Jon Olsen Blog, Part 4: Working out the kinks

May 8, 2013 

After a series of naps last night, I was up and out the door by 9 this morning after a wonderful breakfast. It was a 15-minute walk to the train station. The morning wasn't completely uneventful as I wrenched my upper back this morning zipping my backpack ... are you kidding me? What drama. I'm in the best shape of my life and I can't even zip my backpack without hurting myself! All is good though.

I got a great view of Foyennard Stadium as we drove by it on the train. This is where we will watch U.S. National Team soccer player Jozy Altidore (AZ Alkmaar) play PSV in the Dutch League final Thursday night. The train ride was full of views of the Dutch countryside. It was so peaceful and in many ways reminded me of Modesto and the surrounding Central Valley.

As soon as Doc arrived at the hotel (about noon), I was in his hotel room getting my SI joint adjusted on the left side. This is called a sacral sheer. That means that one joint isn't moving freely, so one side has to work harder to make up for the lack of movement.

Well, I went out for a run 20 minutes following the adjustment and didn't feel any tightness the first two miles. After that some tightness came back: the piriformis first, then the glute second. However, it is much improved. I made it 10 miles, the longest run I've done in two weeks. I work with the muscle tightness as long as the SI joint is functioning normally. That is the key. Otherwise I will need to get other adjustments during the race. Doc says in the next three days we will get the issue 80-100 percent fixed. I can live with that.

Wednesday is grocery day and that begs the question, what does one eat in a 24-hour race. That's a simple answer ... anything that looks good. It's amazing how your body can identify what it needs. But with that being said, I have some favorites.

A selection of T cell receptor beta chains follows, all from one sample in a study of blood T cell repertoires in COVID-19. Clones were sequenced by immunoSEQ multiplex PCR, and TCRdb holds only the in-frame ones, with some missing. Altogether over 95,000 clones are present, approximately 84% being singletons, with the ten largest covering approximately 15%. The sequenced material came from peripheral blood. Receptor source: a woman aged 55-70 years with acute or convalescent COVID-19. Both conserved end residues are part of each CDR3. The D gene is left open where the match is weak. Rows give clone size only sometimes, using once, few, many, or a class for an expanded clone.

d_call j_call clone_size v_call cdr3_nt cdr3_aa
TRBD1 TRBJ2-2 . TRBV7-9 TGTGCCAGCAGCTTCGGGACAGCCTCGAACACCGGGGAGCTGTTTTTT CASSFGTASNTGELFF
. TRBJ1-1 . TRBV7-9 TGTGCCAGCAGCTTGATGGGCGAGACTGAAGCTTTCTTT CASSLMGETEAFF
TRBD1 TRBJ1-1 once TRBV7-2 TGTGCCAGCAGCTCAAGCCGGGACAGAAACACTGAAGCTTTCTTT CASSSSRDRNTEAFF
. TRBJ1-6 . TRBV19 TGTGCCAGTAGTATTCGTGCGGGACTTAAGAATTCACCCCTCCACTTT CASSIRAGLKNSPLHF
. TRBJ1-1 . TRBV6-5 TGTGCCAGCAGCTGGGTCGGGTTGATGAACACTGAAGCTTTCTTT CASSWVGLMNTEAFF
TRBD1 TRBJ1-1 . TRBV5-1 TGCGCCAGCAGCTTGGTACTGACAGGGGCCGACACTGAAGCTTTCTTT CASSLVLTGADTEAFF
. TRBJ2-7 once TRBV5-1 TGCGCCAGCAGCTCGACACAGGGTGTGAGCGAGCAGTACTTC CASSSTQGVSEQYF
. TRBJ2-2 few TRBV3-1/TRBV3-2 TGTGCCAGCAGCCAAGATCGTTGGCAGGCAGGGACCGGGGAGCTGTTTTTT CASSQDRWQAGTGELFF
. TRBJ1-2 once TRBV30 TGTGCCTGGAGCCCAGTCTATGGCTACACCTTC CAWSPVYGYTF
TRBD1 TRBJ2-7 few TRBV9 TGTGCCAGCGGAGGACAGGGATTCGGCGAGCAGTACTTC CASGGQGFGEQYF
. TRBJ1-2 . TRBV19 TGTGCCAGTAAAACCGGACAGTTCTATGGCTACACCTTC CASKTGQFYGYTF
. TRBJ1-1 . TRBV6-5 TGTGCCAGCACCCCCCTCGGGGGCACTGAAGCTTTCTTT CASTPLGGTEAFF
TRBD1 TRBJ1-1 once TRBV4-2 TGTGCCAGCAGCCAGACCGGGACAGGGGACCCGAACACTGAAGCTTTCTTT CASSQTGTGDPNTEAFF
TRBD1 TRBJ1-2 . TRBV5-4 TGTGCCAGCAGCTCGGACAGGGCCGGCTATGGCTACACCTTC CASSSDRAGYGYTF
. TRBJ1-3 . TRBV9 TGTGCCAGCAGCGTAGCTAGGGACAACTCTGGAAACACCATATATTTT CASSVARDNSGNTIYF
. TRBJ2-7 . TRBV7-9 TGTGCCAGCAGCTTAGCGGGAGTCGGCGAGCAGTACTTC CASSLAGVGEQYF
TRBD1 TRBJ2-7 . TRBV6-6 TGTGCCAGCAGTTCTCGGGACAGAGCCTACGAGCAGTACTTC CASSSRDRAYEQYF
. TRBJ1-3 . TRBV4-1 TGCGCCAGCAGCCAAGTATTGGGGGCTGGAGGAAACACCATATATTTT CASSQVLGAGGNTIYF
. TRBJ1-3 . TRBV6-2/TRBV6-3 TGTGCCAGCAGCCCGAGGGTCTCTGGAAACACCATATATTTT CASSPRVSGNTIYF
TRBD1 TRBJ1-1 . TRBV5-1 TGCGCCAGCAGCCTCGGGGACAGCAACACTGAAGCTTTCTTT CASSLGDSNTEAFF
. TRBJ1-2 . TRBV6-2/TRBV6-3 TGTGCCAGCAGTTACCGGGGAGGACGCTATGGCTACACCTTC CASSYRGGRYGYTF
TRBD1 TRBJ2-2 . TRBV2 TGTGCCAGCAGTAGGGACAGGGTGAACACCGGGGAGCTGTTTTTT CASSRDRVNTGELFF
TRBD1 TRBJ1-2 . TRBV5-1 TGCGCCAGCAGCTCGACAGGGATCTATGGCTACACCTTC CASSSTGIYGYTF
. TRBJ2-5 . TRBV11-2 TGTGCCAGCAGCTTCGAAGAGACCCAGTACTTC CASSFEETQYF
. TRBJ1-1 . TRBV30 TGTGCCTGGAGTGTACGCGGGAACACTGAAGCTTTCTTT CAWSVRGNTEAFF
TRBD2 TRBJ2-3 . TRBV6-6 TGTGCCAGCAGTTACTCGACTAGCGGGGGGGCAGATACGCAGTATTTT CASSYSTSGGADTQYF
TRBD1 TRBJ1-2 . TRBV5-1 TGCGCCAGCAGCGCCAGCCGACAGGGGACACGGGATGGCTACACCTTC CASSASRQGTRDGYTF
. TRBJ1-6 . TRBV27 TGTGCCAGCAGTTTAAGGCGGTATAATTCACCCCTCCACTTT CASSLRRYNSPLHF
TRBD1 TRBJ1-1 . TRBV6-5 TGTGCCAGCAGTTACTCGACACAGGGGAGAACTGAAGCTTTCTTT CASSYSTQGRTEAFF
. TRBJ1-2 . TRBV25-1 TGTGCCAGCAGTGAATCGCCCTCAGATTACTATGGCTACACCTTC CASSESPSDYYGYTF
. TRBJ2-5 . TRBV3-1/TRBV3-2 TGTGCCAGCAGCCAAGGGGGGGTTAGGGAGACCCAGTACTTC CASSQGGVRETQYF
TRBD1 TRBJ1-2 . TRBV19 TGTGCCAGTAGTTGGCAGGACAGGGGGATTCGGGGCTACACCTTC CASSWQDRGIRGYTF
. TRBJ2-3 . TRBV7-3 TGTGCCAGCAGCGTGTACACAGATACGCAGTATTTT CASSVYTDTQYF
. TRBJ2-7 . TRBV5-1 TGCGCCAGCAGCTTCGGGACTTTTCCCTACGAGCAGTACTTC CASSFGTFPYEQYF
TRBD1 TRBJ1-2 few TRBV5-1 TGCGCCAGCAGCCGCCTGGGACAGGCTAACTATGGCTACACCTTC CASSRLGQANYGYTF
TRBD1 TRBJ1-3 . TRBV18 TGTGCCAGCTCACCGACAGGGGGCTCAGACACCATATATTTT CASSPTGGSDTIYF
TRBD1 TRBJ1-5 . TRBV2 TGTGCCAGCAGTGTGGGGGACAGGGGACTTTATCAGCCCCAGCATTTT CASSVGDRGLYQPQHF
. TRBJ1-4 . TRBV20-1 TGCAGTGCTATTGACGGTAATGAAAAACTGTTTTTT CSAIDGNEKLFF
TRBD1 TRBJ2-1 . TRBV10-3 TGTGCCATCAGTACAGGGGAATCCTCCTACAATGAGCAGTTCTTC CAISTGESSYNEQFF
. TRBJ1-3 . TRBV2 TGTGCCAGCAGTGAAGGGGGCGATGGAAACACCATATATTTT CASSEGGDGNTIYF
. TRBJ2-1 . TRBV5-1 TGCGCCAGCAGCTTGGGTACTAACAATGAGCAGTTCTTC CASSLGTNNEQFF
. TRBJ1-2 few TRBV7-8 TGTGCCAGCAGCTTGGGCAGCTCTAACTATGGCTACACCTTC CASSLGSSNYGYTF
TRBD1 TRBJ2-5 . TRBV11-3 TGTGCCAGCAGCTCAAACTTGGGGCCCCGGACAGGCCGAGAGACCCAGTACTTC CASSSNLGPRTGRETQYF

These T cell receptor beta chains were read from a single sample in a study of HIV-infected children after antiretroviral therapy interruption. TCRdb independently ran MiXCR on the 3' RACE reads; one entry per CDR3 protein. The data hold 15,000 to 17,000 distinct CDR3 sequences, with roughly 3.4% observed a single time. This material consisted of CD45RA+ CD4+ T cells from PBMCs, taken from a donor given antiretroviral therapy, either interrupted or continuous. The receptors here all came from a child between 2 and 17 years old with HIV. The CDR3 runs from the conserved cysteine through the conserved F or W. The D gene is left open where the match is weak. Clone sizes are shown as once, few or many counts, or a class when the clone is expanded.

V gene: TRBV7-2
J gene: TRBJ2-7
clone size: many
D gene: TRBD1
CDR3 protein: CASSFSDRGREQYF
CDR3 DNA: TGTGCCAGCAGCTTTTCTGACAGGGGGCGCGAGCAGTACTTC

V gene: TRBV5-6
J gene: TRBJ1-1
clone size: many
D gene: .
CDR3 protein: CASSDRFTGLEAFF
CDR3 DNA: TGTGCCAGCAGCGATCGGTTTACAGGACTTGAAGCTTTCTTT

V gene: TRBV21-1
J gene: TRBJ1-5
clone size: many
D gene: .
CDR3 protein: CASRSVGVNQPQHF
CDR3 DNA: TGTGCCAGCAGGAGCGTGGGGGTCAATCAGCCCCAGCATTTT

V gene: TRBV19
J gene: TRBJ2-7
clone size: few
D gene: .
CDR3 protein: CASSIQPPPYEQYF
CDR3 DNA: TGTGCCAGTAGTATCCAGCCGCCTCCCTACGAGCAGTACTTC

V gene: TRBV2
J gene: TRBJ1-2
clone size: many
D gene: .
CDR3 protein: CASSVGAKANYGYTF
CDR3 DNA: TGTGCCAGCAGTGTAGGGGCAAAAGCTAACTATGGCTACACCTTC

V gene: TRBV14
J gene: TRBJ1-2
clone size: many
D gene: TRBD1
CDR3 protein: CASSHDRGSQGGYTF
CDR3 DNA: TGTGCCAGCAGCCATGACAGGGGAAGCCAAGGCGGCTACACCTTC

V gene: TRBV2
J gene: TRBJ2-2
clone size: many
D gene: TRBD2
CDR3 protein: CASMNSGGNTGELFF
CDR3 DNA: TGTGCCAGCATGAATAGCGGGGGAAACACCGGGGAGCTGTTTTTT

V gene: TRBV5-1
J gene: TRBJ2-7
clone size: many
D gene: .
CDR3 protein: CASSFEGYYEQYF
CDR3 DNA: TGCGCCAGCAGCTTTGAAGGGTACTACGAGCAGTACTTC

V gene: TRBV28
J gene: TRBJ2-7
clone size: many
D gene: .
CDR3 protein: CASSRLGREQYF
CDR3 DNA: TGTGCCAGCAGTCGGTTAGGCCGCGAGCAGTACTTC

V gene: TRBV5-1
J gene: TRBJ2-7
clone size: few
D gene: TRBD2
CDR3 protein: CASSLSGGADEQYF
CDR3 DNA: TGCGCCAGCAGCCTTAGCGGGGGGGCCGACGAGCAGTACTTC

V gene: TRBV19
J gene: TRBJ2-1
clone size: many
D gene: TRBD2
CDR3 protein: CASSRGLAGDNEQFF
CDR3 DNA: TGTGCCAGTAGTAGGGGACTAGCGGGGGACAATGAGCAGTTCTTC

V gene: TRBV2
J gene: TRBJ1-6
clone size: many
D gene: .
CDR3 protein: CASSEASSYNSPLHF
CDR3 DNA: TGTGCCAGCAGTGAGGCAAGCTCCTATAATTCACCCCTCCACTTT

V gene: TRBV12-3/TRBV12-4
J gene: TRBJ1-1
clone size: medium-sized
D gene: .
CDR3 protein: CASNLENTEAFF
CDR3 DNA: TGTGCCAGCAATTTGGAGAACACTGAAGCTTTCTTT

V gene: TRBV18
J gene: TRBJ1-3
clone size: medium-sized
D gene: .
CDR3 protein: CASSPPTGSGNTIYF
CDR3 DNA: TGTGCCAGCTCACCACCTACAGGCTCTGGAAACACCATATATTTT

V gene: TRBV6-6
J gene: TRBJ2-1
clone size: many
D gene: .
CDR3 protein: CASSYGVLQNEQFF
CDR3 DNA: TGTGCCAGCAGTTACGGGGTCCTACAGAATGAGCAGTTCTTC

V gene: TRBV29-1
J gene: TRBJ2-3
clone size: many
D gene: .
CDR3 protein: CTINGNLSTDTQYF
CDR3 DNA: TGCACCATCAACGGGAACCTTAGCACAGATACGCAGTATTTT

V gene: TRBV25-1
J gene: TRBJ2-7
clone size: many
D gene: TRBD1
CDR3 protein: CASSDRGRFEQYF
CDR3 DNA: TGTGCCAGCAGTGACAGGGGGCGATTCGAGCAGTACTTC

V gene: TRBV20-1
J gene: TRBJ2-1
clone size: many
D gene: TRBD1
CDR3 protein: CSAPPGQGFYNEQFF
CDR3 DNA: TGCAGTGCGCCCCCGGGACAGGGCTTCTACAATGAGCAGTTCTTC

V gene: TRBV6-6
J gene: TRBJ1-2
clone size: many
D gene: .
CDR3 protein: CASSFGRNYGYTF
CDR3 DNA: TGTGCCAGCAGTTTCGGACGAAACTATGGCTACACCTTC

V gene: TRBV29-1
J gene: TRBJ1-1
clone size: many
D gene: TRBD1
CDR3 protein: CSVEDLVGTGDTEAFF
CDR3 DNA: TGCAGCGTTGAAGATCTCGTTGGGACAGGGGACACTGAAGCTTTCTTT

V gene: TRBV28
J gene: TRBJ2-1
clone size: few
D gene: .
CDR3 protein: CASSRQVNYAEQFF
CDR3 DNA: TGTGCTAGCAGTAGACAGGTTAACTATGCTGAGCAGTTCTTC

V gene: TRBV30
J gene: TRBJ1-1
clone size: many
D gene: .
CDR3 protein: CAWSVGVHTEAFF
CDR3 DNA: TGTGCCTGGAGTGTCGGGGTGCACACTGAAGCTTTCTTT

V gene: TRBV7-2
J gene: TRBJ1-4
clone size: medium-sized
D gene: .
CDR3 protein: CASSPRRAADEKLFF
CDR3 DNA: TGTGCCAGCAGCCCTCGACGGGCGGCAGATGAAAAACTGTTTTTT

M&MS, Twix, gummy bears, V8, chicken noodle soup, potato chips, pizza, energy gels, chocolate milk, water, and Vespa (amino acid supplement). I try to stagger the food by composition ... sugar, salt and fat. And I try to eat something every 20-25 minutes. Eating a little bit more often helps reduce the digestive load and I think this helps reduce stomach issues during the race.

I wanted to address a question I was asked by one of my Twitter followers: "Where do we take restroom breaks?"

The answer to this question seems rather obvious but it is more complicated than it first appears. There will be portable restrooms at various locations right off the running path. But there will be runners that decide they either can't wait until they get to the restroom, or they don't want to take the 30-second stop so they will go while they are running/walking. This is not usually allowed but that doesn't stop some runners from doing it.

Another important piece of restroom information is restroom break frequency. One should be peeing -- yes I said peeing -- once every two to three hours. This is a sign that the kidneys are processing the fluids your taking and that you are properly hydrated. I hope this answers your question.

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